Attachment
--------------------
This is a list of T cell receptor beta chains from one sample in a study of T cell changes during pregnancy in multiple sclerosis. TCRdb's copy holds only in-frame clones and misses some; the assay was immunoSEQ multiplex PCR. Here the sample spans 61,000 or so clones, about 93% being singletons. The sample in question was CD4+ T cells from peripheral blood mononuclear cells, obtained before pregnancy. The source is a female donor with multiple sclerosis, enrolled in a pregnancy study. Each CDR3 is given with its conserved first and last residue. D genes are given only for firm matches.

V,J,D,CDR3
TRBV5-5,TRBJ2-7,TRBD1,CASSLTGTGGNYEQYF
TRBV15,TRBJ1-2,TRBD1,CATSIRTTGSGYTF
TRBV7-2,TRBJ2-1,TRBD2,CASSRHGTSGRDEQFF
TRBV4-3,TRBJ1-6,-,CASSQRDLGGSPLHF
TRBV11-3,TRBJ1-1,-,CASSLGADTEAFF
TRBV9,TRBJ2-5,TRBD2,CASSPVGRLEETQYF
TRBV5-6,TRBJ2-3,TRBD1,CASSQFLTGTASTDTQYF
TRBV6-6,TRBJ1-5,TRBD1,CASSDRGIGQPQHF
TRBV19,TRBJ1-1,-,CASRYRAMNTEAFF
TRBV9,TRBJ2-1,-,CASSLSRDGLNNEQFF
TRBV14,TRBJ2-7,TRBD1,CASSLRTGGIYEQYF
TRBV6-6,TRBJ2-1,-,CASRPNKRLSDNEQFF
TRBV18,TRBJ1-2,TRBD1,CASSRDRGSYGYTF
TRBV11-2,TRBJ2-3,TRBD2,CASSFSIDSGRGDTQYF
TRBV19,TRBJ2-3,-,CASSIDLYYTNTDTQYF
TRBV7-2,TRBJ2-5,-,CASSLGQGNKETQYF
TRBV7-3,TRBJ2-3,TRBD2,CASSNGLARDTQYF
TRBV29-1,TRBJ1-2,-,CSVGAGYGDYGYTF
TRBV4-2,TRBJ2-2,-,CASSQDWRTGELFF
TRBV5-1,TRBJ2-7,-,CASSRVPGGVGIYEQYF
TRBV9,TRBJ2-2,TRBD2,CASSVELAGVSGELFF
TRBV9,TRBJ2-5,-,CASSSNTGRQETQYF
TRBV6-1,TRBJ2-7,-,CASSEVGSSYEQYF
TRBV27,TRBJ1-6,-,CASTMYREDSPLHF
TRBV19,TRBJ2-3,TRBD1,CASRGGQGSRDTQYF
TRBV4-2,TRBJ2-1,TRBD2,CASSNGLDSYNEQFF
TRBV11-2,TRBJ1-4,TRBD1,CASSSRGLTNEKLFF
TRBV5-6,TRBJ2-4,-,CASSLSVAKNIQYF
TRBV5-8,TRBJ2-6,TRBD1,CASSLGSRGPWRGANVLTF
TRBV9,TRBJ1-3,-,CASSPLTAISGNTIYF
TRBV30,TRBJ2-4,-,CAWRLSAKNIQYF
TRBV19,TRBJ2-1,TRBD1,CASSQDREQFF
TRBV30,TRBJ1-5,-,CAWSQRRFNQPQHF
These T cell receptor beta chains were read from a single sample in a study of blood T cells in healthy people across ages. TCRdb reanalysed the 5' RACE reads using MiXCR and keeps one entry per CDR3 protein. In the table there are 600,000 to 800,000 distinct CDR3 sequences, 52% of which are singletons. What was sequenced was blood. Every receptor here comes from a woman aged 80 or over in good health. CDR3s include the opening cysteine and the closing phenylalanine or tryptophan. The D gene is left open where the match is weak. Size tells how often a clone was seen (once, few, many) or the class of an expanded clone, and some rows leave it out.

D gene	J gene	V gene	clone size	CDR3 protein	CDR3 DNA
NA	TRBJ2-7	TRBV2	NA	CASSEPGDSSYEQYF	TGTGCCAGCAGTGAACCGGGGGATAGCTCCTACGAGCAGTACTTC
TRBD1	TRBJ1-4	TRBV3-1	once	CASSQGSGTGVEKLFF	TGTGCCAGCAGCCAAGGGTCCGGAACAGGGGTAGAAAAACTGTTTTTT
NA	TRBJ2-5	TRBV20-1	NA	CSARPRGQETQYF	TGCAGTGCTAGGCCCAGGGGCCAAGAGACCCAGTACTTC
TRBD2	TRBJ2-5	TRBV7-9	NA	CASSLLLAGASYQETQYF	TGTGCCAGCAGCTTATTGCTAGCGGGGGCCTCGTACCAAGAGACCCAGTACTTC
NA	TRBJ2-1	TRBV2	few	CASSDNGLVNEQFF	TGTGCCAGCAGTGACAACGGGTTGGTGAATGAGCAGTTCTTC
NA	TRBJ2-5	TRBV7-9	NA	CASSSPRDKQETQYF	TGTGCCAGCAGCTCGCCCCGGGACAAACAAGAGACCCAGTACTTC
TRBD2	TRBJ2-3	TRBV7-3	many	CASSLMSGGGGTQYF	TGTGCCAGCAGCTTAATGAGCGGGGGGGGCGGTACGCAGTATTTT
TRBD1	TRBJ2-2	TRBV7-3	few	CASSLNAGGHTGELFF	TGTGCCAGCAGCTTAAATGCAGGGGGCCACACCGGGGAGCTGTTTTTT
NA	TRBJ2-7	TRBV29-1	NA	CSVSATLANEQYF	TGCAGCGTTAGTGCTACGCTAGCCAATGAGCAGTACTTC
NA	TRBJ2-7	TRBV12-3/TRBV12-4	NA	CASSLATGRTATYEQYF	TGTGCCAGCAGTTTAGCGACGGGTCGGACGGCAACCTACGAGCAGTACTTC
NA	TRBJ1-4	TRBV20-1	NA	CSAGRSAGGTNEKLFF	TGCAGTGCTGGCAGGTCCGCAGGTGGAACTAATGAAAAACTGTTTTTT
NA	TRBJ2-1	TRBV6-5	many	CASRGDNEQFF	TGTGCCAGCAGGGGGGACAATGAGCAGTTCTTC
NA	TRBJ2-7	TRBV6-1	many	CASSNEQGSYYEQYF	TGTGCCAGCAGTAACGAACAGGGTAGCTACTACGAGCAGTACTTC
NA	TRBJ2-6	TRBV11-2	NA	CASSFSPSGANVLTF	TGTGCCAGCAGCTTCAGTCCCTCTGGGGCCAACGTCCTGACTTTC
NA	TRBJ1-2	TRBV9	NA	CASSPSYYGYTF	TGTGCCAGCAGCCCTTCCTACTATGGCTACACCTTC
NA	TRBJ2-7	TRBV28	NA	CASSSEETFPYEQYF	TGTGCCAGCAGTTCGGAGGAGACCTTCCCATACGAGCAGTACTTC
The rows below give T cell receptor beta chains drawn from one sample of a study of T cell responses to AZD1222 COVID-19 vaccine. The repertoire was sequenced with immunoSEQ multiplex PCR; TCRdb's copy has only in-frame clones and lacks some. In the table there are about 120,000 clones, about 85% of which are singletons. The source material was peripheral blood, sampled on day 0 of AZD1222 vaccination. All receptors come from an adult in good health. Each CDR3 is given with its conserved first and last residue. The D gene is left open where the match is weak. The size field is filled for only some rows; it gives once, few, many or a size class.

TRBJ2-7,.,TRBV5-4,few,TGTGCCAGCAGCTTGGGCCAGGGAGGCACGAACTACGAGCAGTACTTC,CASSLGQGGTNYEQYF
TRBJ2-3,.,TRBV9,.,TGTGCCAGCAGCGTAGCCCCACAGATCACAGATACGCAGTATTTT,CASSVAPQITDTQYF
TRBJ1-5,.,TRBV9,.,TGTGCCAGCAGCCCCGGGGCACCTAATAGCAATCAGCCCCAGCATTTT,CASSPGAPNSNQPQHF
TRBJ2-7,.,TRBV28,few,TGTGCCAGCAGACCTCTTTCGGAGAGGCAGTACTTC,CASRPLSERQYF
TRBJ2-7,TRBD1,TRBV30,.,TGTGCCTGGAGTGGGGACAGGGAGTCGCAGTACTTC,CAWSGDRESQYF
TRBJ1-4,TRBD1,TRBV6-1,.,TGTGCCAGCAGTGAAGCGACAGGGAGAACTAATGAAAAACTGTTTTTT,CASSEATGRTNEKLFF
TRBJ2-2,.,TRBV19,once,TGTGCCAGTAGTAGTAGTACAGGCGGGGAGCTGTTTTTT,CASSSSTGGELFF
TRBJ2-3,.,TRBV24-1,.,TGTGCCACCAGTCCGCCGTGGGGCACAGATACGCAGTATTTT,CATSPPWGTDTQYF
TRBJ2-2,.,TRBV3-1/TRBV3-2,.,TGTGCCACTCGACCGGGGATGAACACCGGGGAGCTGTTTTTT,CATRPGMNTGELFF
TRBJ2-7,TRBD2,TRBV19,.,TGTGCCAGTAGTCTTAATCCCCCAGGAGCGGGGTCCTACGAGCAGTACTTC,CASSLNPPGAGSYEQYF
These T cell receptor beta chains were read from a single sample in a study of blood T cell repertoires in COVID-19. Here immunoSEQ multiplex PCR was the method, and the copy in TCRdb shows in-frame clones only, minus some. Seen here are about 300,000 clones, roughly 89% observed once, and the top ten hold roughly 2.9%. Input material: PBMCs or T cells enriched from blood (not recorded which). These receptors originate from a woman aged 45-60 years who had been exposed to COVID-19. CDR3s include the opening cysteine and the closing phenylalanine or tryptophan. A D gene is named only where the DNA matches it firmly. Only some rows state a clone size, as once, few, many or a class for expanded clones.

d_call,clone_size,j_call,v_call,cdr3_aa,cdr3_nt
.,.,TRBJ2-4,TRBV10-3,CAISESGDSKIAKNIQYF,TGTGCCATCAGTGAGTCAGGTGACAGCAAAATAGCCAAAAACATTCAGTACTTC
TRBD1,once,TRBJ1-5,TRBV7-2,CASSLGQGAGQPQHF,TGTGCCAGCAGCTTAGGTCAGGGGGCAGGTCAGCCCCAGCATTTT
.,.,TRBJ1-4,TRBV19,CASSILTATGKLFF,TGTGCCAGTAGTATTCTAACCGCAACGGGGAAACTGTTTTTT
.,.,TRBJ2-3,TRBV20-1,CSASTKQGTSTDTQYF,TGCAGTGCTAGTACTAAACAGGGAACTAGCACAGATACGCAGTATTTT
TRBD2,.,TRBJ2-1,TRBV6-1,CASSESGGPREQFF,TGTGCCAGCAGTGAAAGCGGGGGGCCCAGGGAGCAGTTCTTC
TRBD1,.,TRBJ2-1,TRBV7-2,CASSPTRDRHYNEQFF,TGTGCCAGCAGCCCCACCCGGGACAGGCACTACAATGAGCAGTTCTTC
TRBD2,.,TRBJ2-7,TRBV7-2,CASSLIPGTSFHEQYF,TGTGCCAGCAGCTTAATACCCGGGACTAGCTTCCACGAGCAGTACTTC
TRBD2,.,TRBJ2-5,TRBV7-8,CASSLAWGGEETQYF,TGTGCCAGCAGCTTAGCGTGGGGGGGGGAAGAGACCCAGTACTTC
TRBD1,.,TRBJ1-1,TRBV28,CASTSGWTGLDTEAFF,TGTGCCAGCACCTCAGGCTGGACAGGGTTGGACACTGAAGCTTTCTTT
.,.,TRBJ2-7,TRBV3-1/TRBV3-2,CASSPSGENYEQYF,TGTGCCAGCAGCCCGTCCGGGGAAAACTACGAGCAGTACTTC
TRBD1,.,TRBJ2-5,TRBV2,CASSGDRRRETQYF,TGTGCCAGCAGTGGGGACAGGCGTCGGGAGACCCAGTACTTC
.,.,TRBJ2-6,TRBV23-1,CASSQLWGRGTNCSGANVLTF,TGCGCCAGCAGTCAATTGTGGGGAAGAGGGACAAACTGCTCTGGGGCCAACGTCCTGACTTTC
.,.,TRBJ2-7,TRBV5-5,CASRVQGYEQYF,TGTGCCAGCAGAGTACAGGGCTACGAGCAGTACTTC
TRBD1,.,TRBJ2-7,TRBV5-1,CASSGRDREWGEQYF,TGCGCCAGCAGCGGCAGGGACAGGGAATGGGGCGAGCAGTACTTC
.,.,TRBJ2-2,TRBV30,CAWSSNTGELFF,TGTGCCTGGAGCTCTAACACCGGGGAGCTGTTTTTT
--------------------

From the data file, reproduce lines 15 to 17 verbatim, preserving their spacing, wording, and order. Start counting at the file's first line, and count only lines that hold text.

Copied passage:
TRBV18,TRBJ1-2,TRBD1,CASSRDRGSYGYTF
TRBV11-2,TRBJ2-3,TRBD2,CASSFSIDSGRGDTQYF
TRBV19,TRBJ2-3,-,CASSIDLYYTNTDTQYF